Sep 27, 2010
Australia finds slightly higher kids' seizure rates for pandemic H1N1 vaccine
In its review of suspected side effects from the 2009 H1N1 vaccine, Australia's drug regulatory authority recently reported an increased rate of febrile seizures in children, though the rate was lower than that seen with one of the seasonal flu vaccines, according to a Sep 22 report from country's Therapeutic Goods Administration (TGA). Both of the vaccines are made by the same company, CSL Ltd., based in Australia. Increased reports of febrile convulsions in children that surfaced in late April led to the suspension of seasonal flu vaccination in Australian children age 5 and younger. Officials have not determined a cause for the increased reports of the seizures, but the company withdrew the product from the market, pending an investigation into the reports. In the TGA's report, regulators said from Sep 30, 2009, through Sep 17, 2010, the agency had received 48 reports of febrile convulsions in children after receiving CSL's Panavax vaccine. In nine instances children had received other immunizations at the same time. It said a working group that explored the reports of febrile seizures in kids who received Panavax estimated that the rate was between 0.8/1,000 to .18/1,000 doses administered, which is less than the .7/1,000 estimated rate for CSL's seasonal flu vaccine. The TGA also said the rate of febrile seizures in children who received the pandemic vaccine is within predicted rates for influenza vaccines in general. Dr Jim Bishop, Australia's chief medical officer, downplayed concerns, noting that the final number of verified reports will likely be lower and that the seizure rate for Panavax was a fraction of what was reported for this year's seasonal vaccine, the Sydney Morning Herald reported today. He said the rate of seizures with the pandemic vaccine was four times higher than usual, much lower than the 50-times-higher rate seen for CSL's seasonal flu vaccine.
Sep 28 Sydney Morning Herald story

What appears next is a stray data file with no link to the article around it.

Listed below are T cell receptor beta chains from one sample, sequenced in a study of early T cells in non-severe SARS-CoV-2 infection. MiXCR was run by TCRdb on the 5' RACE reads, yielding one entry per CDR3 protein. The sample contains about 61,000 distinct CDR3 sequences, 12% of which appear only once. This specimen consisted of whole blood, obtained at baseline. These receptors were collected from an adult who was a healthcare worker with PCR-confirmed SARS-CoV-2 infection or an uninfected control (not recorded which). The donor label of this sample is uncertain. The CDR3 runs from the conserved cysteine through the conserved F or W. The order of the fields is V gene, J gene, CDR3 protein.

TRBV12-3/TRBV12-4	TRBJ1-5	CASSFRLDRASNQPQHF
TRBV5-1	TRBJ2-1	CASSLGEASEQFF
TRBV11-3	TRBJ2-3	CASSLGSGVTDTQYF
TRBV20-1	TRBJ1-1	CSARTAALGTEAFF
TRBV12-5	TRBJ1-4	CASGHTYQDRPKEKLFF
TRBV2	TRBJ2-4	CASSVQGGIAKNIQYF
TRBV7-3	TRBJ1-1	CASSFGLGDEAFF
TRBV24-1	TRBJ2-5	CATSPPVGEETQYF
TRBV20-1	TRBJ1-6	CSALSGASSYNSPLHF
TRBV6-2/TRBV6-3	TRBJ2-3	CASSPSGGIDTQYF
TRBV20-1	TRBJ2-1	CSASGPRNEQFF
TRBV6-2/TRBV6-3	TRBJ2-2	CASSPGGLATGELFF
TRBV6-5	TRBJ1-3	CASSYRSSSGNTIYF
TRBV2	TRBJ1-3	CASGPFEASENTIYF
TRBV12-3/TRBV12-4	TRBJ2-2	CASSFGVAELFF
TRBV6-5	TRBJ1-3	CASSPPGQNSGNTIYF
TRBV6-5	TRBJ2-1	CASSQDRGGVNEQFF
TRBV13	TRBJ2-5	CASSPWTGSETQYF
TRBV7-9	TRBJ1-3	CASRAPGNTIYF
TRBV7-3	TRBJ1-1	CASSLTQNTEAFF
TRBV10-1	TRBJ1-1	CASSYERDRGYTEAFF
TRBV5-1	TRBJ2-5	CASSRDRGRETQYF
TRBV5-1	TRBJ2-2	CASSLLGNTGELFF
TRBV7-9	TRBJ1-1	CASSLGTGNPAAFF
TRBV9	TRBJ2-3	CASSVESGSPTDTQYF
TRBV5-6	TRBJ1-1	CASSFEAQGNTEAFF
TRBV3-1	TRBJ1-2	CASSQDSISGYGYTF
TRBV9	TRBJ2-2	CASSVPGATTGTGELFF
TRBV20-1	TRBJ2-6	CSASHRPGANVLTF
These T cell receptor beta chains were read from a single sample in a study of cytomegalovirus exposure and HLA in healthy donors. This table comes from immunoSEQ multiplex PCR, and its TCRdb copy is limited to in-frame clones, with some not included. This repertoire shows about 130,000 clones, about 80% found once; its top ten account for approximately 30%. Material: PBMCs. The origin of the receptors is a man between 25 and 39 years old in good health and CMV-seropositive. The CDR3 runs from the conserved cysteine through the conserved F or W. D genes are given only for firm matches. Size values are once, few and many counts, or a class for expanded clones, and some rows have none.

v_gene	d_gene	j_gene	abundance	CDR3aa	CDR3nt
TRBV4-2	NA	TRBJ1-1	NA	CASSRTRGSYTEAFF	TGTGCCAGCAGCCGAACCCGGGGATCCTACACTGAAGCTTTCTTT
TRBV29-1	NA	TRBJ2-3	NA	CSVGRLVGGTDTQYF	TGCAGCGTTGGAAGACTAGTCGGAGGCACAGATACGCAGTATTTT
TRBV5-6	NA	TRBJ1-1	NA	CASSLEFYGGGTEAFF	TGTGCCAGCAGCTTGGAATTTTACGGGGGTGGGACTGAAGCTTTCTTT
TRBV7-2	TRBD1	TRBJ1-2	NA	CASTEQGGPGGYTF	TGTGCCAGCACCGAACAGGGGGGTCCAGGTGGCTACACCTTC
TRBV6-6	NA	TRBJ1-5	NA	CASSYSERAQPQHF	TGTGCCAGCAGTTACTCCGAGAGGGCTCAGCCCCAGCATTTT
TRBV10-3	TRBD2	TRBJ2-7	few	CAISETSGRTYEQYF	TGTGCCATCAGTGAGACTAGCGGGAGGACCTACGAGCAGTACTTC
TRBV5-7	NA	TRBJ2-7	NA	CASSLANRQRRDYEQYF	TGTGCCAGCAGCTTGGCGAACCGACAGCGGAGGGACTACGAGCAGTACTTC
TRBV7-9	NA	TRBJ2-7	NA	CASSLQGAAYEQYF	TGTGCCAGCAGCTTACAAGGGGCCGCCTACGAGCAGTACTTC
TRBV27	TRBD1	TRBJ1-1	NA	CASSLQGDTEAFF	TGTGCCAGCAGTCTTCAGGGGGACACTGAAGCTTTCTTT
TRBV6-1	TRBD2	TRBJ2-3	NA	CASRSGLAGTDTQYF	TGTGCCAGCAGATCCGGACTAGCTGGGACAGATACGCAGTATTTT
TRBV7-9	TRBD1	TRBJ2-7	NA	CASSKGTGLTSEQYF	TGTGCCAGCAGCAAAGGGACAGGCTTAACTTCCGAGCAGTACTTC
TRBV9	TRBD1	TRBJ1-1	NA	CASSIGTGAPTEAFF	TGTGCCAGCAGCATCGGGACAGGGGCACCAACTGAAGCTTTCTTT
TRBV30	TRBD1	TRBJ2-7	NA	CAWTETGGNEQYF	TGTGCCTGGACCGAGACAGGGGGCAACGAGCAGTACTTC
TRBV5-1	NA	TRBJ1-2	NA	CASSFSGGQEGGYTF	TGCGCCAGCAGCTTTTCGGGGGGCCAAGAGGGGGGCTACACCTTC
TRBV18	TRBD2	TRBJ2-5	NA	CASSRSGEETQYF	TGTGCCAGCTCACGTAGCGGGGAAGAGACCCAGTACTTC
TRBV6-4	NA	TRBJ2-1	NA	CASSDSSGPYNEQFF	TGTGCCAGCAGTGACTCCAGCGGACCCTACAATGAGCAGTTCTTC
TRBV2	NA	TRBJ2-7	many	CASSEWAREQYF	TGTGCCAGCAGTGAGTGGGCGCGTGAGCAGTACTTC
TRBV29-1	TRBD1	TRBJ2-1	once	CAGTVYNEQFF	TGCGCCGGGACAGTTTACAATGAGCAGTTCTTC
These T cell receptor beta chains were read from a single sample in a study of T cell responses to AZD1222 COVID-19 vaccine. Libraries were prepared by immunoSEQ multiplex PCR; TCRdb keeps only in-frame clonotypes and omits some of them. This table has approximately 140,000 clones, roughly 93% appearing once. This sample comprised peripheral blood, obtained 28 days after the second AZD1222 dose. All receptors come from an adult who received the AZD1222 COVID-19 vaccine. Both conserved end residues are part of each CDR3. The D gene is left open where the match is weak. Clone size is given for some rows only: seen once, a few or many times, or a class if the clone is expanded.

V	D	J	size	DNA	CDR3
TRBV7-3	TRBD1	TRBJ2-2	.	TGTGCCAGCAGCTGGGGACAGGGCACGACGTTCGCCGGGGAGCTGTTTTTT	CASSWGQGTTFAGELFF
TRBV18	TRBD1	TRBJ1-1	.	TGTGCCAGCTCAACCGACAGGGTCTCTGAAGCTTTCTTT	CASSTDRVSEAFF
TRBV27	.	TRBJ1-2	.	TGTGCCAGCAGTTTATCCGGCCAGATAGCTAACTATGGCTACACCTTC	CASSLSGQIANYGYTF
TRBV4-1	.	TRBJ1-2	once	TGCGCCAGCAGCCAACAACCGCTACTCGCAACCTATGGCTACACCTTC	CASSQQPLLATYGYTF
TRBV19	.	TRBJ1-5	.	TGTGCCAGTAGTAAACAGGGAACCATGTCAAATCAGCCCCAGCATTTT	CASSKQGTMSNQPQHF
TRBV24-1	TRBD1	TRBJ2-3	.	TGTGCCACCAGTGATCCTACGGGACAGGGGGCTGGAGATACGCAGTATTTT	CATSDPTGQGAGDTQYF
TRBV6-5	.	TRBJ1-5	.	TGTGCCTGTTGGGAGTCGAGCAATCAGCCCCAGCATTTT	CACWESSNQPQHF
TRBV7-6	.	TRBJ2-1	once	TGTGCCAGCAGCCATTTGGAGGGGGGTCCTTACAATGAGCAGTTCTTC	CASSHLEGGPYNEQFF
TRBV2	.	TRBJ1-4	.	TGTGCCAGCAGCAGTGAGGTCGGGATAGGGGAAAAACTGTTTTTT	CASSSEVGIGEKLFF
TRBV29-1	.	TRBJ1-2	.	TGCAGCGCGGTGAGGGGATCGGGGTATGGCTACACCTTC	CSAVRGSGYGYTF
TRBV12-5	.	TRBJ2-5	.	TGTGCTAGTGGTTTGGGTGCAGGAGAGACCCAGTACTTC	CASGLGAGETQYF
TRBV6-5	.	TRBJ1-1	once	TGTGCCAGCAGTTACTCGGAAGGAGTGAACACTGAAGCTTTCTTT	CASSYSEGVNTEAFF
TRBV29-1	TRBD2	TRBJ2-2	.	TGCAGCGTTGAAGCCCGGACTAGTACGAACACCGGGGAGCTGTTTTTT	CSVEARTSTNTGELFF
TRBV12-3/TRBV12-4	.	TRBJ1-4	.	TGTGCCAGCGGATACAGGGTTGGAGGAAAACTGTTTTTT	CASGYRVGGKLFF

European panel endorses prepandemic H5N1 vaccine from Novartis
A committee of the European Medicines Agency (EMA) last week endorsed a prepandemic H5N1 influenza vaccine made by Novartis, signaling its likely approval by the EMA for marketing in the European Union later this year. The EMA's Committee for Medicinal Products for Human Use (CHMP) recommended approval of the vaccine, called Aflunov, for use in adults, according to statements from Novartis and the EMA. In a Sep 24 statement, Novartis said a marketing authorization for the vaccine is expected by the end of this year. In clinical trials, two doses of Aflunov generated antibody titers considered protective against the vaccine strain of H5N1 in more than 85% of volunteers, and it also triggered cross-reactive antibodies against other H5N1 strains that have caused human disease, the company said. The vaccine contains Novartis's MF59 adjuvant. The company said the vaccine may offer a way to provide healthcare and emergency workers with some advance protection against the threat of an H5N1 pandemic. The CHMP said it began reviewing Novartis's Aflunov application in December 2009.
Sep 24 Novartis news release
CHMP meeting highlights with information on Aflunov
France confirms two cases of indigenous chikungunya
On the heels of reports of the first cases of locally transmitted dengue fever in the French Riviera region, French health officials have released an alert after detecting two cases of indigenous chikungunya infection in the same region. In an Agence France-Presse (AFP) story yesterday, authorities said two 12-year-old girls in the town of Frejus have contracted the virus, which, like dengue, is carried by mosquitoes. The girls had not traveled to countries in which the disease is endemic. A ProMed-mail commentary on the cases said they were "not surprising" and said the risk of chikungunya was highlighted in a Jul 27 French government warning. The commentary from ProMed-mail, the Internet reporting system of the International Society for Infectious Diseases, said, "This risk is due to the presence of the Asian tiger mosquito (Aedes albopictus), mosquito populations in southern France, and frequent imported cases of chikungunya virus-infected travelers." In 2007, an outbreak of chikungunya fever in Italy affected more than 200 people.
Sep 26 AFP article
Sep 26 ProMed-mail report
Jul 27 French government warning
2007 Italy outbreak summary report
Heroin anthrax investigation raises new questions
Anthrax infections in UK heroin users may become endemic, and the rising number of cases has led to a fourth form of the disease, injectional anthrax, public health officials said earlier this month at a Health Protection Agency (HPA) conference, according to a Sep 24 report on the Emerging Health Threats Forum Web site. The forum is supported by the HPA. Investigations still haven't determined how or when the drug became contaminated, though authorities have found that older drug users are more commonly affected and that initial tests on the anthrax strain suggests that it belongs to the "trans-Eurasian" strain that closely resembles those found in the Near- and Middle East. Cases have been reported since December 2009, with the latest case in a 29-year-old English man who died from the disease in late August. Some suspected that the heroin could have been smuggled in an anthrax-contaminated goat skin, though others have not ruled out intentional contamination or a tainted ingredient used to cut the pure heroin. According to a Sep 25 ProMed-mail post, the anthrax-laced heroin has killed 16 people so far, 13 in Scotland and 3 in England.
Sep 25 ProMed-mail post